Does a Revocable Trust Need to Include Amendment Langauge?

by Phil M. Fowler

A revocable trust is a trust that the grantor, or trust creator, can terminate or change at any time. The law generally assumes that because the grantor can terminate the trust at anytime, the grantor can also amend the trust at anytime, even if the trust does not include amendment language. However, amendment language may be helpful for the grantor, and may even be necessary if somebody other than the grantor wants to amend the trust. However, amendment language is not necessary for a revocable trust to be legal and enforceable.

State Laws

Revocable trusts exist under the laws of each state in which the trust has been created. The general rule under most state laws is that a grantor can amend a revocable trust. However, some state laws do not follow this general rule, or impose specific requirements on amending a revocable trust. For example, some states follow the rule that a grantor cannot unilaterally amend a revocable trust if doing so would cause unreasonable detriment to one or more beneficiaries. in such cases, the grantor can revoke the trust and start over, but cannot modify or amend the existing trust.

Amendment Language

Amendment language in a revocable trust is helpful, even if it is not necessary under state law. Amendment language clarifies that any amendment to the trust is legal and valid. Where the grantor relies on general rules of state law, ambiguity and uncertainty can arise. If a beneficiary challenges the grantor's right to amend the trust, the dispute may end up in court. Amendment language can help end those types of disputes.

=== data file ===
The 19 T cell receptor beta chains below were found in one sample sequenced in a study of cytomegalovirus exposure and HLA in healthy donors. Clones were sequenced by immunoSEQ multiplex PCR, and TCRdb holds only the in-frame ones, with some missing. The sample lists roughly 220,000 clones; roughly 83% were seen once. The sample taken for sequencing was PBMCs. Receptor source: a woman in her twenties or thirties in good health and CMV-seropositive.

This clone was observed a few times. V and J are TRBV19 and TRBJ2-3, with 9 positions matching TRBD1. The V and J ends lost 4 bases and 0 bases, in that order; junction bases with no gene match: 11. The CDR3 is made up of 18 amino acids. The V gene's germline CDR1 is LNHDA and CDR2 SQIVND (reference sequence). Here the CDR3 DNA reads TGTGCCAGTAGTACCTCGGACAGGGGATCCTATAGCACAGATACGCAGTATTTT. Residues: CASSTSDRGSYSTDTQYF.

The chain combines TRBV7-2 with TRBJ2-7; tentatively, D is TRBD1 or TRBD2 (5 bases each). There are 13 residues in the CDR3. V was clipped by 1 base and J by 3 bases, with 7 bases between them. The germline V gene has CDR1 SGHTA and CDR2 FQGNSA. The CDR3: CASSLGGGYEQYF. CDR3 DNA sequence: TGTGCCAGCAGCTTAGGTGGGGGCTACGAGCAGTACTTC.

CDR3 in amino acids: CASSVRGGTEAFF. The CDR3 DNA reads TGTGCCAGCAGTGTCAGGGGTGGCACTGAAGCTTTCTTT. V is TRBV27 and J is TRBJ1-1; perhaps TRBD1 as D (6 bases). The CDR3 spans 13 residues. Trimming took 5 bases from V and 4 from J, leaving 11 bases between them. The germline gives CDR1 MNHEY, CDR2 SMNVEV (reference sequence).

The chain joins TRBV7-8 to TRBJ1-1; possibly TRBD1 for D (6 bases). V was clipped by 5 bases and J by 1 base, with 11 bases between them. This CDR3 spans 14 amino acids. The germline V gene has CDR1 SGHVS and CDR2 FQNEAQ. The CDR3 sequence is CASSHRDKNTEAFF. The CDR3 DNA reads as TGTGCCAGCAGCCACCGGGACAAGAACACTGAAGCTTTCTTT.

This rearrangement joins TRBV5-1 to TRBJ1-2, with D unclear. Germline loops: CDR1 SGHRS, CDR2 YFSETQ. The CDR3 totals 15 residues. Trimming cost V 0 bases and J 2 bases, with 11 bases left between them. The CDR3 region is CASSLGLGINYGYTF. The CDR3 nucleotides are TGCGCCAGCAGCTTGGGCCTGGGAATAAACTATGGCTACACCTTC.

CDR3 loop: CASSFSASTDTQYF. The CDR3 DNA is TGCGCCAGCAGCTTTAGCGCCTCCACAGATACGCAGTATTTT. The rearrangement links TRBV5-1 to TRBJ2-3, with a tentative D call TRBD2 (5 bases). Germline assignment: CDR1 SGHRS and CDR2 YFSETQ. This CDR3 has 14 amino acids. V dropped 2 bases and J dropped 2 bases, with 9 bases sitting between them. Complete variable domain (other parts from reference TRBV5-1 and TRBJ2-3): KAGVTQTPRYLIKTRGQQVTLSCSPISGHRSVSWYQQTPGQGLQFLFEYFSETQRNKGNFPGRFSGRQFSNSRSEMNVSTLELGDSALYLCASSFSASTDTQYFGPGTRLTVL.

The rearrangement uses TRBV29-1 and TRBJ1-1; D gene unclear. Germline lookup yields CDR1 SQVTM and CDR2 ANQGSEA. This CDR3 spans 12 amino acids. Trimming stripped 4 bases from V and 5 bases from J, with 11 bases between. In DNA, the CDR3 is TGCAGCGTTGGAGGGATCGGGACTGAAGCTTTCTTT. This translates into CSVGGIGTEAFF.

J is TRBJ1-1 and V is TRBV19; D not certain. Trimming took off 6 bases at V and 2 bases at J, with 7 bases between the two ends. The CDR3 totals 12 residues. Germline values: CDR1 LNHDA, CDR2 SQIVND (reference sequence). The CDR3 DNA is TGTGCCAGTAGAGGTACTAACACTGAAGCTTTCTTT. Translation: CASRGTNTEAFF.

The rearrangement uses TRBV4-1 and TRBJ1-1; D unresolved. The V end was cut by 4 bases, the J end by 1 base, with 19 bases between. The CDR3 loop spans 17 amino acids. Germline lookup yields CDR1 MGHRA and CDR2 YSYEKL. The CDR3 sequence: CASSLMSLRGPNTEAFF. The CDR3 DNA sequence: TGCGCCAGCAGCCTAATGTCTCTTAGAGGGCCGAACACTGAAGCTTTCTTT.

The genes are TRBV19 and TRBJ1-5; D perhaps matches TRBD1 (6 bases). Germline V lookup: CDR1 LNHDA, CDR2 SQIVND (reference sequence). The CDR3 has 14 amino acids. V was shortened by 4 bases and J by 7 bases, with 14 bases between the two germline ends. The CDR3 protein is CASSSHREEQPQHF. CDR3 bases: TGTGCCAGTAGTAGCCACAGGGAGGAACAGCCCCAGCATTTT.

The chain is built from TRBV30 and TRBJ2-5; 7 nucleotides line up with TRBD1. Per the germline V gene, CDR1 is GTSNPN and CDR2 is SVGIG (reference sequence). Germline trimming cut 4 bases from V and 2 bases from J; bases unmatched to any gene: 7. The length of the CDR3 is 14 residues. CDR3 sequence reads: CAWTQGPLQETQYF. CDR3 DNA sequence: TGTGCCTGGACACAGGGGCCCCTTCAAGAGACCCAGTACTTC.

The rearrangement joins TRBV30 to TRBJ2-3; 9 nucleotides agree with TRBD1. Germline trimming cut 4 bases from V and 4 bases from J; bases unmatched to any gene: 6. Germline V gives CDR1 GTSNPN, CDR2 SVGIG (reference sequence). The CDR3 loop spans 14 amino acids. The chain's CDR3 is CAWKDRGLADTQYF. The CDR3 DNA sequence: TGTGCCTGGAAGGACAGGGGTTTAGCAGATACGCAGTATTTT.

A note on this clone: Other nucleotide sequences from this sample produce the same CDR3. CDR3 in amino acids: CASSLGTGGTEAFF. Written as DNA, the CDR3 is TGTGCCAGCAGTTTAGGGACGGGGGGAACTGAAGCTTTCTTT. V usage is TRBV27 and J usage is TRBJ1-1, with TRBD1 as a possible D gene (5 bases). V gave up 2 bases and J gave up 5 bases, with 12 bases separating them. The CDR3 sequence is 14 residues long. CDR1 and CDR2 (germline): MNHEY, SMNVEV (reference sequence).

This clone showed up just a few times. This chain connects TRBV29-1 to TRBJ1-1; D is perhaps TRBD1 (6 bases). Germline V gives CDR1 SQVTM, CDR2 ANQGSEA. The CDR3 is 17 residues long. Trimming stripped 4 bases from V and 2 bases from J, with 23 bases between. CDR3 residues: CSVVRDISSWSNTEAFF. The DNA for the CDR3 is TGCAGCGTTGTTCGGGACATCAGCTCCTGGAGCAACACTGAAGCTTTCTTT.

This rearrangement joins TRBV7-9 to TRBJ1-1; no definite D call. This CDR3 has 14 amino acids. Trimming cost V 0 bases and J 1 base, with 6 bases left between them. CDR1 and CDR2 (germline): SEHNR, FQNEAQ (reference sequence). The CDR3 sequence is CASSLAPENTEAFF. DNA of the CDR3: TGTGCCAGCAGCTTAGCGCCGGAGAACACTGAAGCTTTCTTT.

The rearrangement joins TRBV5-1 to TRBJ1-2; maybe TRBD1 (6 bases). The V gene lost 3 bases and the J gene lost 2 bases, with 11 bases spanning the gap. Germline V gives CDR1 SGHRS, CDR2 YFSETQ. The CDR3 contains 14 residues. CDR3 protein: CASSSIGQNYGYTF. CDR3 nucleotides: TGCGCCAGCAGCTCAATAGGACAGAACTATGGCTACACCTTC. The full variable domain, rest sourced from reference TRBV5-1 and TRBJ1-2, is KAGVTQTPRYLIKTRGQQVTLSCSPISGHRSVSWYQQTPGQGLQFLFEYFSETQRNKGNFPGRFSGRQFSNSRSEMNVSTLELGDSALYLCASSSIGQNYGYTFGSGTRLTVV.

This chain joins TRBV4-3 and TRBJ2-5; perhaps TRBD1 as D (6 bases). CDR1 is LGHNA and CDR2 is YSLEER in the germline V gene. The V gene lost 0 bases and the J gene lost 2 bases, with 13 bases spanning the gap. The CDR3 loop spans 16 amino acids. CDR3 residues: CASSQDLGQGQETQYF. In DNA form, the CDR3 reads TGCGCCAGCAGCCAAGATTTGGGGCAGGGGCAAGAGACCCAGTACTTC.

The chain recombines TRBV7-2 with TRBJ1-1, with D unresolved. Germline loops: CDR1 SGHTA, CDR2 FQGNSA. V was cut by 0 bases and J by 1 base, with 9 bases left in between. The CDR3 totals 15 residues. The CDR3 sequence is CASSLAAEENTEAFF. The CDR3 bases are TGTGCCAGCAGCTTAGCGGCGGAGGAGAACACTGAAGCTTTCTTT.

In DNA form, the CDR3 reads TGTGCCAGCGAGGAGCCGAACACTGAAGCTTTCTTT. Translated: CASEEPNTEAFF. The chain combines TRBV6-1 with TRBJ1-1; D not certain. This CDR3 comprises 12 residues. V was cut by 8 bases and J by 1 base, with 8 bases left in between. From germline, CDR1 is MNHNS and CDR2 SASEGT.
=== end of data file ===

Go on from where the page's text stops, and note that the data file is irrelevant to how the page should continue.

Third-party Amendment

A revocable trust can also include amendment language authorizing a third party, other than the grantor, to amend the revocable trust. For example, the trust agreement can include language authorizing the trustee to amend the trust under certain circumstances. Amendment language is necessary whenever a third party amends a revocable trust.

Judicial Amendment

State judges always have authority to amend revocable trusts, even if the trust does not include amendment language and even if state laws would not generally permit unilateral amendment by the grantor. Judges have inherent authority to modify trusts if necessary to avoid unforeseen detrimental effects on the beneficiaries, or to avoid some type of illegal or inappropriate activity. Either the trustee or any of the beneficiaries can apply for an order amending the revocable trust.


  • "Make Your Own Living Trust"; Dennis Clifford; 2011

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